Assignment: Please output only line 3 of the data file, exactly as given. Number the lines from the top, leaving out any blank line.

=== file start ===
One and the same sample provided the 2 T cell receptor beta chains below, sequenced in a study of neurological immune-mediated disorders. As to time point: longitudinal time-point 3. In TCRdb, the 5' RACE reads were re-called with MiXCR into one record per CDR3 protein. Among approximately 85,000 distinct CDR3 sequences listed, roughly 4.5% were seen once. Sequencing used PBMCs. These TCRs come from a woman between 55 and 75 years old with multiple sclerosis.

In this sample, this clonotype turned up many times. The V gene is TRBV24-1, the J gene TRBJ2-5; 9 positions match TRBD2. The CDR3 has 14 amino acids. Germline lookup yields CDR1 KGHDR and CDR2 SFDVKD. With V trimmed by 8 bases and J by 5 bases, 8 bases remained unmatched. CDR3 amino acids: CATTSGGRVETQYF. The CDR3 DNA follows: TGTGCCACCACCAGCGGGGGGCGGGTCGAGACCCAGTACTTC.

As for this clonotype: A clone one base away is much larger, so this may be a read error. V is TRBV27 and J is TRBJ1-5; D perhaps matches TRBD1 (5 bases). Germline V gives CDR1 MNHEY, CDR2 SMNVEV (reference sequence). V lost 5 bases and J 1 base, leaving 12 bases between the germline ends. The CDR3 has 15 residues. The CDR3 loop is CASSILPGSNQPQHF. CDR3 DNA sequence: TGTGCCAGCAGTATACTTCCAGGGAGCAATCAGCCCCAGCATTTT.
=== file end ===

As for this clonotype: A clone one base away is much larger, so this may be a read error. V is TRBV27 and J is TRBJ1-5; D perhaps matches TRBD1 (5 bases). Germline V gives CDR1 MNHEY, CDR2 SMNVEV (reference sequence). V lost 5 bases and J 1 base, leaving 12 bases between the germline ends. The CDR3 has 15 residues. The CDR3 loop is CASSILPGSNQPQHF. CDR3 DNA sequence: TGTGCCAGCAGTATACTTCCAGGGAGCAATCAGCCCCAGCATTTT.